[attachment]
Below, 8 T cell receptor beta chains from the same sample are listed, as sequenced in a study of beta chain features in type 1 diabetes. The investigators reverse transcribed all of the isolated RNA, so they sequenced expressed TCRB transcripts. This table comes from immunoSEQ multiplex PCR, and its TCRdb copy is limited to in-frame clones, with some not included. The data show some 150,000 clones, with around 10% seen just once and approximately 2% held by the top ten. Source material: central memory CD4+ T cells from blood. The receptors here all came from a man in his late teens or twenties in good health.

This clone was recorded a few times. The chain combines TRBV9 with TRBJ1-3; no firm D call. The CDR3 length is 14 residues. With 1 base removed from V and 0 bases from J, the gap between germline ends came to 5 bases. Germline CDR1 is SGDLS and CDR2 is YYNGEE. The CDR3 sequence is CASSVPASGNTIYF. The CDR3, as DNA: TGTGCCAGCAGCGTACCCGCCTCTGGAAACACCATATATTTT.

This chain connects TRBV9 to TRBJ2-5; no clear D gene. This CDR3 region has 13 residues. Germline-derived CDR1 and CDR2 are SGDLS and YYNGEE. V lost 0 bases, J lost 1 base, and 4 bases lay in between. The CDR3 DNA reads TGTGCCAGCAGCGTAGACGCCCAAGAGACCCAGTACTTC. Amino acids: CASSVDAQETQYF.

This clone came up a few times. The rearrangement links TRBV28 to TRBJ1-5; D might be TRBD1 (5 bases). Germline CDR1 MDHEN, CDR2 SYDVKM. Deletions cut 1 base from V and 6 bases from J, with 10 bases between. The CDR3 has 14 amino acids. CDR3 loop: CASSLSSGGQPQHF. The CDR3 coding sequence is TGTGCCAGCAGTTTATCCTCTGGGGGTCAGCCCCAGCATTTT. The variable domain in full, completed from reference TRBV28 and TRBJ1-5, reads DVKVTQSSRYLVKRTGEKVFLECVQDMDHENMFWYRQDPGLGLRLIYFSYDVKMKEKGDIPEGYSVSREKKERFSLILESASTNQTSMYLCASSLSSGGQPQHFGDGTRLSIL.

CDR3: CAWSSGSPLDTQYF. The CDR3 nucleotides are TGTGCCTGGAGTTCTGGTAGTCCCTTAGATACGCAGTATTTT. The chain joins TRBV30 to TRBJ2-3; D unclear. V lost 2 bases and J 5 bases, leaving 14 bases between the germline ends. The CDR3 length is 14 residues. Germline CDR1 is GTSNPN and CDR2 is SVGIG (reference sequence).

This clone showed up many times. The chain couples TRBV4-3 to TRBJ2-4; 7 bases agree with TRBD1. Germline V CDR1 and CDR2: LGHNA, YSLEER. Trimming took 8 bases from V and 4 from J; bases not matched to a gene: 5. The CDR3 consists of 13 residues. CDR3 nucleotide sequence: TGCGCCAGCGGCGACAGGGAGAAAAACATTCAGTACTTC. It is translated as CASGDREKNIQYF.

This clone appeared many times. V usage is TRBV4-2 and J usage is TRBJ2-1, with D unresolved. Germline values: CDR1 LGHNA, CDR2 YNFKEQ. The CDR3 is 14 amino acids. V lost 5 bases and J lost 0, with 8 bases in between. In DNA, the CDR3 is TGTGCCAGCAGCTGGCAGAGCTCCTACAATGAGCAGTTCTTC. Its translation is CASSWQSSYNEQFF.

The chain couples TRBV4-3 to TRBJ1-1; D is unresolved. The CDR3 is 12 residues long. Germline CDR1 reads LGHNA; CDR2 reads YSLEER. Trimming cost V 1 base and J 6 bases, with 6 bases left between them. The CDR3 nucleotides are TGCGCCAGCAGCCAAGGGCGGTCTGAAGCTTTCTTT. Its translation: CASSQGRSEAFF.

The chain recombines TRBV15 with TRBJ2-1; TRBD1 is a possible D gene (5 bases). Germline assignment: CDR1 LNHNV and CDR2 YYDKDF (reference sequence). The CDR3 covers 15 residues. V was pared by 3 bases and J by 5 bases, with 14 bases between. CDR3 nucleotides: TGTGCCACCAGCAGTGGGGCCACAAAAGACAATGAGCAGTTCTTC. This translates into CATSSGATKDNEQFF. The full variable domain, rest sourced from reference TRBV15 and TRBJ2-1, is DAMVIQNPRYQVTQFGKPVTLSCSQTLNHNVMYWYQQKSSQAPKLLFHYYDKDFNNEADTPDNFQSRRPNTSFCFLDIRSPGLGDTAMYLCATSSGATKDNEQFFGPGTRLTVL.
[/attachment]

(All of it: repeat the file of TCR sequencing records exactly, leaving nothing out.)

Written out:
Below, 8 T cell receptor beta chains from the same sample are listed, as sequenced in a study of beta chain features in type 1 diabetes. The investigators reverse transcribed all of the isolated RNA, so they sequenced expressed TCRB transcripts. This table comes from immunoSEQ multiplex PCR, and its TCRdb copy is limited to in-frame clones, with some not included. The data show some 150,000 clones, with around 10% seen just once and approximately 2% held by the top ten. Source material: central memory CD4+ T cells from blood. The receptors here all came from a man in his late teens or twenties in good health.

This clone was recorded a few times. The chain combines TRBV9 with TRBJ1-3; no firm D call. The CDR3 length is 14 residues. With 1 base removed from V and 0 bases from J, the gap between germline ends came to 5 bases. Germline CDR1 is SGDLS and CDR2 is YYNGEE. The CDR3 sequence is CASSVPASGNTIYF. The CDR3, as DNA: TGTGCCAGCAGCGTACCCGCCTCTGGAAACACCATATATTTT.

This chain connects TRBV9 to TRBJ2-5; no clear D gene. This CDR3 region has 13 residues. Germline-derived CDR1 and CDR2 are SGDLS and YYNGEE. V lost 0 bases, J lost 1 base, and 4 bases lay in between. The CDR3 DNA reads TGTGCCAGCAGCGTAGACGCCCAAGAGACCCAGTACTTC. Amino acids: CASSVDAQETQYF.

This clone came up a few times. The rearrangement links TRBV28 to TRBJ1-5; D might be TRBD1 (5 bases). Germline CDR1 MDHEN, CDR2 SYDVKM. Deletions cut 1 base from V and 6 bases from J, with 10 bases between. The CDR3 has 14 amino acids. CDR3 loop: CASSLSSGGQPQHF. The CDR3 coding sequence is TGTGCCAGCAGTTTATCCTCTGGGGGTCAGCCCCAGCATTTT. The variable domain in full, completed from reference TRBV28 and TRBJ1-5, reads DVKVTQSSRYLVKRTGEKVFLECVQDMDHENMFWYRQDPGLGLRLIYFSYDVKMKEKGDIPEGYSVSREKKERFSLILESASTNQTSMYLCASSLSSGGQPQHFGDGTRLSIL.

CDR3: CAWSSGSPLDTQYF. The CDR3 nucleotides are TGTGCCTGGAGTTCTGGTAGTCCCTTAGATACGCAGTATTTT. The chain joins TRBV30 to TRBJ2-3; D unclear. V lost 2 bases and J 5 bases, leaving 14 bases between the germline ends. The CDR3 length is 14 residues. Germline CDR1 is GTSNPN and CDR2 is SVGIG (reference sequence).

This clone showed up many times. The chain couples TRBV4-3 to TRBJ2-4; 7 bases agree with TRBD1. Germline V CDR1 and CDR2: LGHNA, YSLEER. Trimming took 8 bases from V and 4 from J; bases not matched to a gene: 5. The CDR3 consists of 13 residues. CDR3 nucleotide sequence: TGCGCCAGCGGCGACAGGGAGAAAAACATTCAGTACTTC. It is translated as CASGDREKNIQYF.

This clone appeared many times. V usage is TRBV4-2 and J usage is TRBJ2-1, with D unresolved. Germline values: CDR1 LGHNA, CDR2 YNFKEQ. The CDR3 is 14 amino acids. V lost 5 bases and J lost 0, with 8 bases in between. In DNA, the CDR3 is TGTGCCAGCAGCTGGCAGAGCTCCTACAATGAGCAGTTCTTC. Its translation is CASSWQSSYNEQFF.

The chain couples TRBV4-3 to TRBJ1-1; D is unresolved. The CDR3 is 12 residues long. Germline CDR1 reads LGHNA; CDR2 reads YSLEER. Trimming cost V 1 base and J 6 bases, with 6 bases left between them. The CDR3 nucleotides are TGCGCCAGCAGCCAAGGGCGGTCTGAAGCTTTCTTT. Its translation: CASSQGRSEAFF.

The chain recombines TRBV15 with TRBJ2-1; TRBD1 is a possible D gene (5 bases). Germline assignment: CDR1 LNHNV and CDR2 YYDKDF (reference sequence). The CDR3 covers 15 residues. V was pared by 3 bases and J by 5 bases, with 14 bases between. CDR3 nucleotides: TGTGCCACCAGCAGTGGGGCCACAAAAGACAATGAGCAGTTCTTC. This translates into CATSSGATKDNEQFF. The full variable domain, rest sourced from reference TRBV15 and TRBJ2-1, is DAMVIQNPRYQVTQFGKPVTLSCSQTLNHNVMYWYQQKSSQAPKLLFHYYDKDFNNEADTPDNFQSRRPNTSFCFLDIRSPGLGDTAMYLCATSSGATKDNEQFFGPGTRLTVL.